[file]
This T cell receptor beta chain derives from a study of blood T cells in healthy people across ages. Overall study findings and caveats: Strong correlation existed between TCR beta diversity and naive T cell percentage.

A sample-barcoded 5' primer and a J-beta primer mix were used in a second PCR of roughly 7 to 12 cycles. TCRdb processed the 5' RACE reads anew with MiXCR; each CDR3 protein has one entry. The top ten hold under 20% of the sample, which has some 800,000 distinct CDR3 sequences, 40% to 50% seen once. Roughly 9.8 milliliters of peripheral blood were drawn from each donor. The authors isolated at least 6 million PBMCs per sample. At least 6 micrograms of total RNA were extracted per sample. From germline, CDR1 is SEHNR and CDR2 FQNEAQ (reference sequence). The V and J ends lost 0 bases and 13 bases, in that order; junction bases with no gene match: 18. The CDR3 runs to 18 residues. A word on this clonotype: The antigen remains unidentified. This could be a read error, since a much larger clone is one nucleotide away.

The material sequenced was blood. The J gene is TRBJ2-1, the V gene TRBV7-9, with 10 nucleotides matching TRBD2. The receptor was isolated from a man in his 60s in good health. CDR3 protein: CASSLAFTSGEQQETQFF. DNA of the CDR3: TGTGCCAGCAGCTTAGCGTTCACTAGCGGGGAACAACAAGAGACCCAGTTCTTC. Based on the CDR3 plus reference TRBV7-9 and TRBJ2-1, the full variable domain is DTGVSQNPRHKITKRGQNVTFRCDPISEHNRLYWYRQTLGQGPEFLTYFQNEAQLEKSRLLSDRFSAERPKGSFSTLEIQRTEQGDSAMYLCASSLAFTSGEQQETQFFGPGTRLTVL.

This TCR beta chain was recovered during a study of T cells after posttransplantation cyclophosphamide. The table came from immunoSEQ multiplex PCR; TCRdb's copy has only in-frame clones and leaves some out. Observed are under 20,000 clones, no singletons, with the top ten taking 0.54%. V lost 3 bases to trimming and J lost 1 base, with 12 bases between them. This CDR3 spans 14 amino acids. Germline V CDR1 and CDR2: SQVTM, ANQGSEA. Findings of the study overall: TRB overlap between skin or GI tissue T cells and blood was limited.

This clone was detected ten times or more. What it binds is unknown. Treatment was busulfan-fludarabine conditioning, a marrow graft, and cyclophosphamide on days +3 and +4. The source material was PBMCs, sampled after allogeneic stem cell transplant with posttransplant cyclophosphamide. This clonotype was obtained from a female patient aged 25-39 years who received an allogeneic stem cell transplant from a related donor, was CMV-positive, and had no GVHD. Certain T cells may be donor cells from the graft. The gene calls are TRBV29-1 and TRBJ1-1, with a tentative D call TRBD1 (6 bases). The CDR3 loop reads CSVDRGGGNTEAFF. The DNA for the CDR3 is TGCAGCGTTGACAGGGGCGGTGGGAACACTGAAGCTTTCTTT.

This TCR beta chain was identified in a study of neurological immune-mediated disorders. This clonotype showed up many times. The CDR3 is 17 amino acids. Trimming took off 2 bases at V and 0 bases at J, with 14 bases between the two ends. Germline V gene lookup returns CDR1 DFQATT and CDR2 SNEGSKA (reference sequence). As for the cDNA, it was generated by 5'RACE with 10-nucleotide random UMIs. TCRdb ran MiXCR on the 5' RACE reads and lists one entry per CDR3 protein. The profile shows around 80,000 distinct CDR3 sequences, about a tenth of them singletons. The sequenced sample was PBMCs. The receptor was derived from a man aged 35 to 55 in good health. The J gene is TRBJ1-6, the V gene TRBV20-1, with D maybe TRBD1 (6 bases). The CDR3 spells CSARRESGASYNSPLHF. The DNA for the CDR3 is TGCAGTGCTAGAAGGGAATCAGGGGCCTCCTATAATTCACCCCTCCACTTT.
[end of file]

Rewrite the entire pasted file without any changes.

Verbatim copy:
This T cell receptor beta chain derives from a study of blood T cells in healthy people across ages. Overall study findings and caveats: Strong correlation existed between TCR beta diversity and naive T cell percentage.

A sample-barcoded 5' primer and a J-beta primer mix were used in a second PCR of roughly 7 to 12 cycles. TCRdb processed the 5' RACE reads anew with MiXCR; each CDR3 protein has one entry. The top ten hold under 20% of the sample, which has some 800,000 distinct CDR3 sequences, 40% to 50% seen once. Roughly 9.8 milliliters of peripheral blood were drawn from each donor. The authors isolated at least 6 million PBMCs per sample. At least 6 micrograms of total RNA were extracted per sample. From germline, CDR1 is SEHNR and CDR2 FQNEAQ (reference sequence). The V and J ends lost 0 bases and 13 bases, in that order; junction bases with no gene match: 18. The CDR3 runs to 18 residues. A word on this clonotype: The antigen remains unidentified. This could be a read error, since a much larger clone is one nucleotide away.

The material sequenced was blood. The J gene is TRBJ2-1, the V gene TRBV7-9, with 10 nucleotides matching TRBD2. The receptor was isolated from a man in his 60s in good health. CDR3 protein: CASSLAFTSGEQQETQFF. DNA of the CDR3: TGTGCCAGCAGCTTAGCGTTCACTAGCGGGGAACAACAAGAGACCCAGTTCTTC. Based on the CDR3 plus reference TRBV7-9 and TRBJ2-1, the full variable domain is DTGVSQNPRHKITKRGQNVTFRCDPISEHNRLYWYRQTLGQGPEFLTYFQNEAQLEKSRLLSDRFSAERPKGSFSTLEIQRTEQGDSAMYLCASSLAFTSGEQQETQFFGPGTRLTVL.

This TCR beta chain was recovered during a study of T cells after posttransplantation cyclophosphamide. The table came from immunoSEQ multiplex PCR; TCRdb's copy has only in-frame clones and leaves some out. Observed are under 20,000 clones, no singletons, with the top ten taking 0.54%. V lost 3 bases to trimming and J lost 1 base, with 12 bases between them. This CDR3 spans 14 amino acids. Germline V CDR1 and CDR2: SQVTM, ANQGSEA. Findings of the study overall: TRB overlap between skin or GI tissue T cells and blood was limited.

This clone was detected ten times or more. What it binds is unknown. Treatment was busulfan-fludarabine conditioning, a marrow graft, and cyclophosphamide on days +3 and +4. The source material was PBMCs, sampled after allogeneic stem cell transplant with posttransplant cyclophosphamide. This clonotype was obtained from a female patient aged 25-39 years who received an allogeneic stem cell transplant from a related donor, was CMV-positive, and had no GVHD. Certain T cells may be donor cells from the graft. The gene calls are TRBV29-1 and TRBJ1-1, with a tentative D call TRBD1 (6 bases). The CDR3 loop reads CSVDRGGGNTEAFF. The DNA for the CDR3 is TGCAGCGTTGACAGGGGCGGTGGGAACACTGAAGCTTTCTTT.

This TCR beta chain was identified in a study of neurological immune-mediated disorders. This clonotype showed up many times. The CDR3 is 17 amino acids. Trimming took off 2 bases at V and 0 bases at J, with 14 bases between the two ends. Germline V gene lookup returns CDR1 DFQATT and CDR2 SNEGSKA (reference sequence). As for the cDNA, it was generated by 5'RACE with 10-nucleotide random UMIs. TCRdb ran MiXCR on the 5' RACE reads and lists one entry per CDR3 protein. The profile shows around 80,000 distinct CDR3 sequences, about a tenth of them singletons. The sequenced sample was PBMCs. The receptor was derived from a man aged 35 to 55 in good health. The J gene is TRBJ1-6, the V gene TRBV20-1, with D maybe TRBD1 (6 bases). The CDR3 spells CSARRESGASYNSPLHF. The DNA for the CDR3 is TGCAGTGCTAGAAGGGAATCAGGGGCCTCCTATAATTCACCCCTCCACTTT.